The Journal of Africana Religions, which is distributed for free to all ASWAD members, invites 150-word proposals for a special issue on “The Policing and Persecution of African Indigenous and African Diasporic Religions.” Proposals are due by Sept. 30, 2019, to journal@africanareligions.org.  Final articles of 8,000 words or review essays of 5,000 words are due by August 31, 2020 (not 2019). All submissions will be peer-reviewed.

African and African-derived religions such as Vodun, CandombléOrisha devotion, and Lukumí are policed and persecuted across the Black Atlantic world. These Africana religions often draw far more attention in American and European popular consumer culture, anti-cult discourses, and sensational media exposés than they do in carefully curated, analytical spaces of scholarship.

This special issue is devoted to exploring the policing and persecution of indigenous Africana religions–also known as African traditional religions, among other imperfect labels–as a powerful analytic for understanding modern and contemporary politics, society, and culture. Adopting a translocal approach, we invite authors to consider multiple locations, periods, and contexts.

Among the many questions that authors might ask:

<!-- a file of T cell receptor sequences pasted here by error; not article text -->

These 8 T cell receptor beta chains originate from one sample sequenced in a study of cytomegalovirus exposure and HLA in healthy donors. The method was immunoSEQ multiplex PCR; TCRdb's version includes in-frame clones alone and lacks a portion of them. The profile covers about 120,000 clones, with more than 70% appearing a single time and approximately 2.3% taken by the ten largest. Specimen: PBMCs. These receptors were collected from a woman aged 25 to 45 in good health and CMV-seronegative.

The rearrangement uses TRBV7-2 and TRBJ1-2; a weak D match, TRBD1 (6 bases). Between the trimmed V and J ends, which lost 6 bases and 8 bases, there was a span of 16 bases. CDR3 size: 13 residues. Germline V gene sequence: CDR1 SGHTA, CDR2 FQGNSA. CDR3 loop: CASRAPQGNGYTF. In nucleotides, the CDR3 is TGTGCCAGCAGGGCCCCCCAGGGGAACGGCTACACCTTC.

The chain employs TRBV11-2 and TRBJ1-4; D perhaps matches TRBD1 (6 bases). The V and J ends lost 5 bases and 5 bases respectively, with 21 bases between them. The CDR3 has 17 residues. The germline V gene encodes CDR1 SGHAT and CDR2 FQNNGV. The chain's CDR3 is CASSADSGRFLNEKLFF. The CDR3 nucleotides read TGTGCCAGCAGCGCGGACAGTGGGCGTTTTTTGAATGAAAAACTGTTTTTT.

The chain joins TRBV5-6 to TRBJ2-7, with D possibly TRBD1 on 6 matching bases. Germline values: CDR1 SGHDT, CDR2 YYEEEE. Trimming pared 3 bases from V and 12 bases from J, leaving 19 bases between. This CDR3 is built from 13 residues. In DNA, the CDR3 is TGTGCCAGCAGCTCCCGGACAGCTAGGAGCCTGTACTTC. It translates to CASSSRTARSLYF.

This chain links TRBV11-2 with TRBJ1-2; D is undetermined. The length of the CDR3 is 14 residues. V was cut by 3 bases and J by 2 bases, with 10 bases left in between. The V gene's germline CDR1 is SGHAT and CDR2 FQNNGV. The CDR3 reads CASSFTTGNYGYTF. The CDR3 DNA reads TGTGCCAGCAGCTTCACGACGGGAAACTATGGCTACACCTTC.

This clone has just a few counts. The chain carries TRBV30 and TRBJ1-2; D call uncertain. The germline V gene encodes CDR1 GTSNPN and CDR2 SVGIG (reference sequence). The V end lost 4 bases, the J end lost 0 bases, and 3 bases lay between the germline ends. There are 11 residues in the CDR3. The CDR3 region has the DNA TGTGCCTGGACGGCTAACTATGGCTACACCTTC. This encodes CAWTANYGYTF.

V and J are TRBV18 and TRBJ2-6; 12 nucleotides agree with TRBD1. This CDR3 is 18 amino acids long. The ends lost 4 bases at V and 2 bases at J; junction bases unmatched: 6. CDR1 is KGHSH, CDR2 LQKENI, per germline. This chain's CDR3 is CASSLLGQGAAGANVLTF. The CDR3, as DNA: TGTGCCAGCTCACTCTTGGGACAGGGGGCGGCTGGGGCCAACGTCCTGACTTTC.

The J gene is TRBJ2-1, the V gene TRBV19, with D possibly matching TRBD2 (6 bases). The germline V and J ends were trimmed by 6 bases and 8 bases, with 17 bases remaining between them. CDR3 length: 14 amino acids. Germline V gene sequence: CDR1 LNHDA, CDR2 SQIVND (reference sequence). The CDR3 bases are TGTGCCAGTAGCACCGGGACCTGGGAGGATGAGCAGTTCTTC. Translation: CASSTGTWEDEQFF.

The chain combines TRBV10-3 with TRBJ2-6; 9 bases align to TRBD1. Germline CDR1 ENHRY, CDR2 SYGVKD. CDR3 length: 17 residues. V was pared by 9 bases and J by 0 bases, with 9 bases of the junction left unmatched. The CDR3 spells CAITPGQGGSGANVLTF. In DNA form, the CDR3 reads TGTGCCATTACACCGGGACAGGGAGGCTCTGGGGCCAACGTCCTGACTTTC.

1. Taking a comparative literary approach, how have modern and contemporary fiction, poetry, memoir, and other genres contributed to the policing and persecution of Africana religions?
  2. How have lawmaking and jurisprudence in multiple countries regulated, supported, or persecuted the practice of Africana religions?
  3. What forms of surveillance, harassment, and violence have characterized the policing of Africana religions across the Black Atlantic?
  4. How is the policing of gender and/or sexuality tied to the persecution of Africana religions in multiple locales?
  5. What is the meaning and significance of Africana religions as a foil against which racialized and colonial modernity has been imagined, embodied, and governed?
  6. How have African and African diasporic Christianity and Islam adopted and adapted African-derived spiritual technologies and aesthetics from spirit possession to call-and-response while still seeking to reform or eliminate independent religious communities devoted to Africana epistemologies and doctrines?
  7. What are the economics and/or geopolitics of the policing and persecution of Africana religions?
  8. How does the persecution of Africana religions challenge, reify, or construct racialization, nationalism, or ethnic solidarity in multiple locales?
  9. What is the impact of commodification on Africana religions?
  10. What historical trends or institutional practices have shaped the policing, repression, or persecution of African or African-derived religions since the 1400s?
  11. How have neo-charismatic forms of Christianity shaped the precarity of indigenous African religions in contemporary African societies?
  12. How does engagement with the persecution of African-derived religions complicate the way scholars should theorize the racialization of religion?

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